(5) In all civil and criminal proceedings relating to abuse or neglect, the privileges related to the examination or treatment of the child do not apply, except the attorney-client privilege granted by 26-1-803 and the mediation privilege granted by 26-1-813.
(6) (a) If the court determines that the child is not an abused or neglected child, the petition must be dismissed and any order made pursuant to 41-3-427 or 41-3-432 must be vacated.
(b) If the child is adjudicated a youth in need of care, the court shall set a date for a dispositional hearing to be conducted within 20 days, as provided in 41-3-438(1), and order any necessary or required investigations. The court may issue a temporary dispositional order pending the dispositional hearing. The temporary dispositional order may provide for any of the forms of relief listed in 41-3-427(2).
(7) (a) Before making an adjudication, the court may make oral findings, and following the adjudicatory hearing, the court shall make written findings on issues, including but not limited to the following:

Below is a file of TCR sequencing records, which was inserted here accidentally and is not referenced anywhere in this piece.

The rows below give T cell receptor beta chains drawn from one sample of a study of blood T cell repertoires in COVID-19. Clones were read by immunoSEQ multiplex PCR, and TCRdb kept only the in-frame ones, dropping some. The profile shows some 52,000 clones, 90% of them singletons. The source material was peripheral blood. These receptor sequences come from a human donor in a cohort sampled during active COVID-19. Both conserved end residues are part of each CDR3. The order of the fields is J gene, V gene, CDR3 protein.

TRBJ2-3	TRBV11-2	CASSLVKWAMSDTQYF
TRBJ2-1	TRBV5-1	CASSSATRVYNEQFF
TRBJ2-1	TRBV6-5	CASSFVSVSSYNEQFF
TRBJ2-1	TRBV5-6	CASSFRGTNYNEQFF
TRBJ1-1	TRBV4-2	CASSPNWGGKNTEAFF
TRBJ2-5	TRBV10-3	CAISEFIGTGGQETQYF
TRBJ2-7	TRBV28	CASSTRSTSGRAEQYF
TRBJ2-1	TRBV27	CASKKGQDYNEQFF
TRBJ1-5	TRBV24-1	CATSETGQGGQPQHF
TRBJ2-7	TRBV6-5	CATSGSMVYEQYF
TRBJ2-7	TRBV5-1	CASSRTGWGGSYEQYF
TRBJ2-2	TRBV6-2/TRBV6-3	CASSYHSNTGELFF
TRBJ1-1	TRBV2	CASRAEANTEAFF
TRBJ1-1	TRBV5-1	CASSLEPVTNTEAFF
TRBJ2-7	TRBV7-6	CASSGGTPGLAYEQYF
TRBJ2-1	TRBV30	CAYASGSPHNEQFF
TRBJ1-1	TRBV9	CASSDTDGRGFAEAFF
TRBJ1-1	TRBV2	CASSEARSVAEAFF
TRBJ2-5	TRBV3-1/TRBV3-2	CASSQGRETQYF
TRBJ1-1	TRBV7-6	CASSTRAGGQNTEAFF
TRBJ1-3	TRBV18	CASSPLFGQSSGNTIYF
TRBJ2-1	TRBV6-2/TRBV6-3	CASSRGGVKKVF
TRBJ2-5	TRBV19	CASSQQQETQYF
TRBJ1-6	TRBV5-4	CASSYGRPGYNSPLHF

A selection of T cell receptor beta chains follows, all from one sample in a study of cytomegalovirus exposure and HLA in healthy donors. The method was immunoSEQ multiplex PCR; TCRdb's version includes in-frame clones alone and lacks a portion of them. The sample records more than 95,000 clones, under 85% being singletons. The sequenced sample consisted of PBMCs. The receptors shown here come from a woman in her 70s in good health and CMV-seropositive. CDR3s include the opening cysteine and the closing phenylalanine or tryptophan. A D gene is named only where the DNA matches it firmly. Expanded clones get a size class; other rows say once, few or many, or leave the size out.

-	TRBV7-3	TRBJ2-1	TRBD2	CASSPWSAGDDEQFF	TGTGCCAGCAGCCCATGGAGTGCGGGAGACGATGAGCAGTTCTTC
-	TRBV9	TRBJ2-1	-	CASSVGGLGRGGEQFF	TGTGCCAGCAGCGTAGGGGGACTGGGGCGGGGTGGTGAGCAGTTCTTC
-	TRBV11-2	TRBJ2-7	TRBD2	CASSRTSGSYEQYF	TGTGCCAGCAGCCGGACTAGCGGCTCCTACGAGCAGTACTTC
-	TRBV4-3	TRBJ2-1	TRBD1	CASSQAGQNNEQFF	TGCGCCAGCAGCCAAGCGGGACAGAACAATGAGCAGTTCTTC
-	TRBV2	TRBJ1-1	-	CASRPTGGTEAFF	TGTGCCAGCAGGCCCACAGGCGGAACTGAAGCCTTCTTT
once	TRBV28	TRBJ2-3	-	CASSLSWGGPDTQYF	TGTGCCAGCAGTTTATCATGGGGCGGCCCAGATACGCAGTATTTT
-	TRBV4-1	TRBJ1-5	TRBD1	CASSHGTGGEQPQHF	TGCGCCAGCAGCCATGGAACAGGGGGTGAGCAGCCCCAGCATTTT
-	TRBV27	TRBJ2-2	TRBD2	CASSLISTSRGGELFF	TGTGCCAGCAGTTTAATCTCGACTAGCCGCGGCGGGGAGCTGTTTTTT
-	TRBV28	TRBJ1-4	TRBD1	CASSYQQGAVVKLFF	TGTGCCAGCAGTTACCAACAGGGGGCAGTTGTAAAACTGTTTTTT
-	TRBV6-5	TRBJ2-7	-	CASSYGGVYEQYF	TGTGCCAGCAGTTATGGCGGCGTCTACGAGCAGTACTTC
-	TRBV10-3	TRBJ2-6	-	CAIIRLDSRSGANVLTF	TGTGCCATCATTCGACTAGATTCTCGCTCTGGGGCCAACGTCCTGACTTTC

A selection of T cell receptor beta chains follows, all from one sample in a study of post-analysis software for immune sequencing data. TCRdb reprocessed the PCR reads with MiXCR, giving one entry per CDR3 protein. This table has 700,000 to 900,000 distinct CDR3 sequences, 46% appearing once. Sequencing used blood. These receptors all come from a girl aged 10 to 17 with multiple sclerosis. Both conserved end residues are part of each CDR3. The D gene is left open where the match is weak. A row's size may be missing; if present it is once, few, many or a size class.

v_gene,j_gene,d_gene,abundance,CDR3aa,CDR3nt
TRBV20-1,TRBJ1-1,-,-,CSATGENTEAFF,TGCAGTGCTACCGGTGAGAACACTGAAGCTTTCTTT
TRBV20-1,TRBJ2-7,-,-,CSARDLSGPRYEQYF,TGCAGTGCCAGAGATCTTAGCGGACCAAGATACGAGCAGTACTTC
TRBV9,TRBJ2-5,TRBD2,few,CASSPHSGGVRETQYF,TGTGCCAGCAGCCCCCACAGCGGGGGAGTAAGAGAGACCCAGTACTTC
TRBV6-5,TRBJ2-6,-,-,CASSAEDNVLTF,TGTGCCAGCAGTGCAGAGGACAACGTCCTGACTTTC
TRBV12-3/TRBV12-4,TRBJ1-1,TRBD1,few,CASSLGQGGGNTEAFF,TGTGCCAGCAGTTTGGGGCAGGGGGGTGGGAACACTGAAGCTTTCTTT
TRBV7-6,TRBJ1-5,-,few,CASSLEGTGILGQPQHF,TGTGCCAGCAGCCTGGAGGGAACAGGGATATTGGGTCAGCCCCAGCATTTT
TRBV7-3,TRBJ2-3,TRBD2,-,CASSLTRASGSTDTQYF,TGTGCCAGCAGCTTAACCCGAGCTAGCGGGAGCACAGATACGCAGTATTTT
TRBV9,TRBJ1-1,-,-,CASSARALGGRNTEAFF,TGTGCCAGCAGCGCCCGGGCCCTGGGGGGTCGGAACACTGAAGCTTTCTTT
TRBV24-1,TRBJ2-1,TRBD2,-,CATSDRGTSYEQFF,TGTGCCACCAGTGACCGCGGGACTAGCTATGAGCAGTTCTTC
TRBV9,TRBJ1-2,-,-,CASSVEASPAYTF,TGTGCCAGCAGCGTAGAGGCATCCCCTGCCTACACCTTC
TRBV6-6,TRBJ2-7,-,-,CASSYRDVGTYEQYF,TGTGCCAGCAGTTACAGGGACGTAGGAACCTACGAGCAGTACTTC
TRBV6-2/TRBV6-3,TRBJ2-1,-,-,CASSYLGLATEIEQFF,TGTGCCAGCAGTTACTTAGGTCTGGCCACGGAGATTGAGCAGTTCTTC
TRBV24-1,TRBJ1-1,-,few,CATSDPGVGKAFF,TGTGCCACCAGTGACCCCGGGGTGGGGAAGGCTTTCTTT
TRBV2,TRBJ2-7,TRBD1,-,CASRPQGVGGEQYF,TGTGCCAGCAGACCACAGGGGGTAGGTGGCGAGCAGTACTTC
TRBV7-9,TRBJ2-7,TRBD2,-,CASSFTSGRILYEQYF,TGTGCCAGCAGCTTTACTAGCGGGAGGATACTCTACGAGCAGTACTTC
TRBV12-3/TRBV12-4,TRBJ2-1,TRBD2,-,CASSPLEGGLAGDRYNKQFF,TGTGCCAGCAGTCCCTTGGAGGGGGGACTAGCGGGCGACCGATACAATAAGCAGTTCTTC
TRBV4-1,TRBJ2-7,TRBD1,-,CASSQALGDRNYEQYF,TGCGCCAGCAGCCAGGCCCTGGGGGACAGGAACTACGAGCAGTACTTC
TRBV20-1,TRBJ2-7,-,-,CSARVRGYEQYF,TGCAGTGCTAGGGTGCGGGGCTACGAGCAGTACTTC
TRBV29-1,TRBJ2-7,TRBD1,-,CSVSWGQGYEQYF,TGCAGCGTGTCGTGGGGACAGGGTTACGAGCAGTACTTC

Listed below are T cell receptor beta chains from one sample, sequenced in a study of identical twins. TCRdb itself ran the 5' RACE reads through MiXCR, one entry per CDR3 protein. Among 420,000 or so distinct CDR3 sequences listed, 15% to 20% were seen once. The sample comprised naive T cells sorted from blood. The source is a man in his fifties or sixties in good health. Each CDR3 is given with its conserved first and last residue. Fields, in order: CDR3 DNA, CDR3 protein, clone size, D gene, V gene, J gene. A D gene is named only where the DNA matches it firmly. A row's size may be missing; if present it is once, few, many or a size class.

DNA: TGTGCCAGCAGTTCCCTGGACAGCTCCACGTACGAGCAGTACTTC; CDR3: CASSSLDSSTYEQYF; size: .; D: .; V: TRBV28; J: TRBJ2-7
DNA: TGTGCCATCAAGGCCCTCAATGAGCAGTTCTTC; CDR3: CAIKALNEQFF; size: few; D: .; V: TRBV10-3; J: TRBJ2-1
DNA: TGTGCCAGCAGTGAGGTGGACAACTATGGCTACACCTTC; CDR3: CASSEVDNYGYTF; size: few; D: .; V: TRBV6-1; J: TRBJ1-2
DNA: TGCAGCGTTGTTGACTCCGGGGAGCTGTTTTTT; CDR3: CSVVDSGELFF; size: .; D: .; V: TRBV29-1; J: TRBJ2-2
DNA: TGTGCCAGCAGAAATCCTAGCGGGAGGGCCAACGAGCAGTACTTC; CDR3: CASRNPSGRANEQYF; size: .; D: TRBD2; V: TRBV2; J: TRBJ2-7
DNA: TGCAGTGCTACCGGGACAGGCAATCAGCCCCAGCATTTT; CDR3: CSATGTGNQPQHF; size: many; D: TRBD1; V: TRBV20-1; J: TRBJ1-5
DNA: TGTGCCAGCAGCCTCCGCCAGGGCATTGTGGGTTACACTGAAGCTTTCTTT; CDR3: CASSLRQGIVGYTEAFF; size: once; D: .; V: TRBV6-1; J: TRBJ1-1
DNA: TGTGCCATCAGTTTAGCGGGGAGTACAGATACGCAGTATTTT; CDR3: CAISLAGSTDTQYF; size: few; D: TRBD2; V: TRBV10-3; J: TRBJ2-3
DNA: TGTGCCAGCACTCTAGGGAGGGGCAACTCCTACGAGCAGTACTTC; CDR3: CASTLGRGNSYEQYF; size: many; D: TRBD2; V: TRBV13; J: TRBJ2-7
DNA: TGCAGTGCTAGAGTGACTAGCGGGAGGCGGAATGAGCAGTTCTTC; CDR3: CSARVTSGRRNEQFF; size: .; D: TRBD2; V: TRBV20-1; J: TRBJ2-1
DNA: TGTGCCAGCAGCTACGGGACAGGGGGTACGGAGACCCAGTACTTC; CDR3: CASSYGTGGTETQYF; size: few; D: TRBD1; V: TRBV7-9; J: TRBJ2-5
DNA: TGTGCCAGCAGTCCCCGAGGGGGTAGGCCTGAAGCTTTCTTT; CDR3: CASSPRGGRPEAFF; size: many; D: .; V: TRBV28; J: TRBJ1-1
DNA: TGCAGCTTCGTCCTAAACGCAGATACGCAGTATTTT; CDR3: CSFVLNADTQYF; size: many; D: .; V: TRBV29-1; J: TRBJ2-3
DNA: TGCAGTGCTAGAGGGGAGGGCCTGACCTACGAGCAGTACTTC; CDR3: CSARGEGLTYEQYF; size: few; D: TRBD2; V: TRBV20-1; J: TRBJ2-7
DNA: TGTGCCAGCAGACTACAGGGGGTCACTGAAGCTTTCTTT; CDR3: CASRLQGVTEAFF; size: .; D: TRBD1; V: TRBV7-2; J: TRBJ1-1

(i) which allegations of the petition have been proved or admitted, if any;
(ii) whether there is a legal basis for continued court and department intervention; and
(iii) whether the department has made reasonable efforts to avoid protective placement of the child or to make it possible to safely return the child to the child's home.
(b) The court may order:
(i) terms for visitation, support, and other intrafamily communication pending disposition if the child is to be placed or to remain in temporary out-of-home care prior to disposition;